County won't pay for retiree's health insurance

August 13, 2002|by TARA REILLY

John Weller, who recently retired after 43 years as a Washington County government employee, said Monday he thought the County Commissioners would have been a little more appreciative of his years of service.

Weller said the commissioners denied his request to pay health insurance expenses for him and his wife until he becomes eligible for Medicare in six years.

He said the total cost to the county would have been about $19,000, or about $3,200 a year.

Weller, 61, retired on Aug. 9. He began working for the county in 1959 in the planning and zoning department, before transferring to the engineering department.


Now, the Hagerstown resident and his wife, Phyllis, say they wonder why the commissioners would give retirement compensation to former Economic Development Commission Director John Howard, who worked for the county for five years, but not help someone who had decades of service.

Howard had been on paid administrative leave since late March and retired on May 8. The county announced his retirement on June 11. His annual salary at the time of his retirement was $82,067.

The County Commissioners and other officials have repeatedly refused to say how much Howard received as part of his retirement.

The commissioners have said that Howard's payment cannot be disclosed because the county signed a confidentiality agreement with him that prevents them from revealing that information.

"It stinks," Weller said. "It depends on who you are in the way you get treated. It depends on how high you are on the ladder."

Commissioner John Schnebly said Monday the county "generally" doesn't pay for retirees' health insurance.

When asked in what cases the county does pay, Schnebly responded, "If you're talking about John Howard, there were certain termination negotiations that went on there.

"If John Howard wants to publish that information, I would like him to," Schnebly said. "I'm not at liberty at this time to really discuss that any further."

Schnebly said there would be an appropriate setting and an appropriate time to reveal the information, but that time isn't now. He said the county was bound by legal and contractual obligations.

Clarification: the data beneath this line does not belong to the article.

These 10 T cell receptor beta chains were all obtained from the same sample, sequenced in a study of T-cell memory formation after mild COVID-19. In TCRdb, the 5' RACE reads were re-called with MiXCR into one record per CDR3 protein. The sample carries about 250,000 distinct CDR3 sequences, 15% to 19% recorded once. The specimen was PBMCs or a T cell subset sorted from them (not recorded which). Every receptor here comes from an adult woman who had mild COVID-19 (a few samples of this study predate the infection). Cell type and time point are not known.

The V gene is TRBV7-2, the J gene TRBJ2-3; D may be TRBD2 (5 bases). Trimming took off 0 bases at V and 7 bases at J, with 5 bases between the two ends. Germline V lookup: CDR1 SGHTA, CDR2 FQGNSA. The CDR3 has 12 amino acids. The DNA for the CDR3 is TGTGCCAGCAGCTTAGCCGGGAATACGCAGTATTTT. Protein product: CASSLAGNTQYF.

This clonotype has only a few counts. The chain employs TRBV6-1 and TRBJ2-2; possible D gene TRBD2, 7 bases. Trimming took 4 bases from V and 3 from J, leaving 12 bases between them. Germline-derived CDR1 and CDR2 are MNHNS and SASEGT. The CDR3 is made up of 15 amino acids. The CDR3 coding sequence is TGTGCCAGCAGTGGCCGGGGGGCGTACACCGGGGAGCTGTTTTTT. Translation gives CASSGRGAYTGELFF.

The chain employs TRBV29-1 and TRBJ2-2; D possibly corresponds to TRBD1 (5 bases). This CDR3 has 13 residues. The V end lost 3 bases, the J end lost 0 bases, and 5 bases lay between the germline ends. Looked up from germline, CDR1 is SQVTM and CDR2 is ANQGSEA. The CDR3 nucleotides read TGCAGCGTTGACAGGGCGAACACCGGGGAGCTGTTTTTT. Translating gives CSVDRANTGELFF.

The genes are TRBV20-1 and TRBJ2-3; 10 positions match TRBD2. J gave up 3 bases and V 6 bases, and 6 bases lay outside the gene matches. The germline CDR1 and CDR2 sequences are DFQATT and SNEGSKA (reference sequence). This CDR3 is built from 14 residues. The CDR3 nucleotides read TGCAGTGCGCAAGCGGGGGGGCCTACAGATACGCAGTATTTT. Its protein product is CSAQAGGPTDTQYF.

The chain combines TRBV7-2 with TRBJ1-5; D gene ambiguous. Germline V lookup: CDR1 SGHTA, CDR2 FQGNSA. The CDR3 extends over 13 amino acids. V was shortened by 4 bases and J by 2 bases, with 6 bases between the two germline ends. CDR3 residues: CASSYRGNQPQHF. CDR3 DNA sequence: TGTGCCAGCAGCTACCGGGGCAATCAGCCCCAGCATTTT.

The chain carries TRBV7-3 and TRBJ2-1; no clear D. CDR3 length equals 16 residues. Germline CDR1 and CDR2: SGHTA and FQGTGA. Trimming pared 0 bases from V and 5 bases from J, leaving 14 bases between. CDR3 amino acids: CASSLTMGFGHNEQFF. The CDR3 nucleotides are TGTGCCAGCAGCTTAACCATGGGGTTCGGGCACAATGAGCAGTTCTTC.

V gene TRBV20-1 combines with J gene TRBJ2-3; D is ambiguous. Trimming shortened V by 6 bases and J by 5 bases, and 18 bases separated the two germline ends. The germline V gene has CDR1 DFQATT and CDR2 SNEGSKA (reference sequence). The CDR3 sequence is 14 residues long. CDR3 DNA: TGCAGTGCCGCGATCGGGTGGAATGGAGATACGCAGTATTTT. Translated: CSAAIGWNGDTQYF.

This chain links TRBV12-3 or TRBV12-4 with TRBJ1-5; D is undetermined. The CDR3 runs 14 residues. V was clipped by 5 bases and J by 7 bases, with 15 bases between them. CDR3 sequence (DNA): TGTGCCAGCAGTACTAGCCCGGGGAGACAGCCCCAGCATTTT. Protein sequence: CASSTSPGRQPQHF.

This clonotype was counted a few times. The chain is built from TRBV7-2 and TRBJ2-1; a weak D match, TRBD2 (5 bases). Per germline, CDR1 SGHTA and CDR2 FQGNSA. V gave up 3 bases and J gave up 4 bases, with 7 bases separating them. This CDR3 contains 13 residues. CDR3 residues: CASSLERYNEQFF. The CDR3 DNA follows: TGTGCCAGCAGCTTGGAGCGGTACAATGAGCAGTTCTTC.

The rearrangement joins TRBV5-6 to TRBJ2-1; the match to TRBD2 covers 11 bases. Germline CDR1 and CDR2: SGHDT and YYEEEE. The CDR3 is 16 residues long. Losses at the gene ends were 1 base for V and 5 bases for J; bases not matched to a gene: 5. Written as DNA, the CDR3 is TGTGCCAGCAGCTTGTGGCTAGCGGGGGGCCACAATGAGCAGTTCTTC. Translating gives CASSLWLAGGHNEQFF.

Commissioner Bert Iseminger said Weller was a dedicated employee, but that the county doesn't pay for health insurance for any retired employees.

"We're not making any special rules for anybody," Iseminger said. "I think it's important that we treat employees fairly."

Weller said it costs him about $270 a month for health benefits for himself and his wife.

Commissioners President Gregory I. Snook, Commissioners Vice President Paul L. Swartz and Commissioner William J. Wivell could not be reached for comment Monday.

Weller said he thought the commissioners could pay for the insurance through the salary savings resulting from his retirement.

"If they hired (a replacement) at the entry-level position, they would save $115,000 over the six-year period," he said. He based the projected savings on the starting salary for the position and what he earned until his retirement.

He said he recently met in closed session with the commissioners to discuss the matter, but that only Swartz supported him. He said the other commissioners didn't respond to the request.

"The rest of them just sat there with closed mouths," Weller said.

He said he found out the next day that he had been turned down but was not given a reason why.

"I wasn't asking them to do anything illegal," Weller said. "They've done it in the past."

According to 1995 and 1996 memos from County Administrator Rodney M. Shoop, the county had offered health insurance to employees who reached either early or normal retirement age during fiscal years 1996 and 1997. In those cases, the retiree received free managed care until the person reached the age of 65 or became eligible for Medicare.

Shoop could not be reached for comment Monday.

Iseminger said he couldn't comment on the past practice because he wasn't a commissioner then. He said there is no similar policy currently in place.

Weller said he would not vote to re-elect the current commissioners.

"I can't see that," Weller said. "I guess the bottom line is if the county gave John Howard any kind of concessions, then why could they not do the same for me?"

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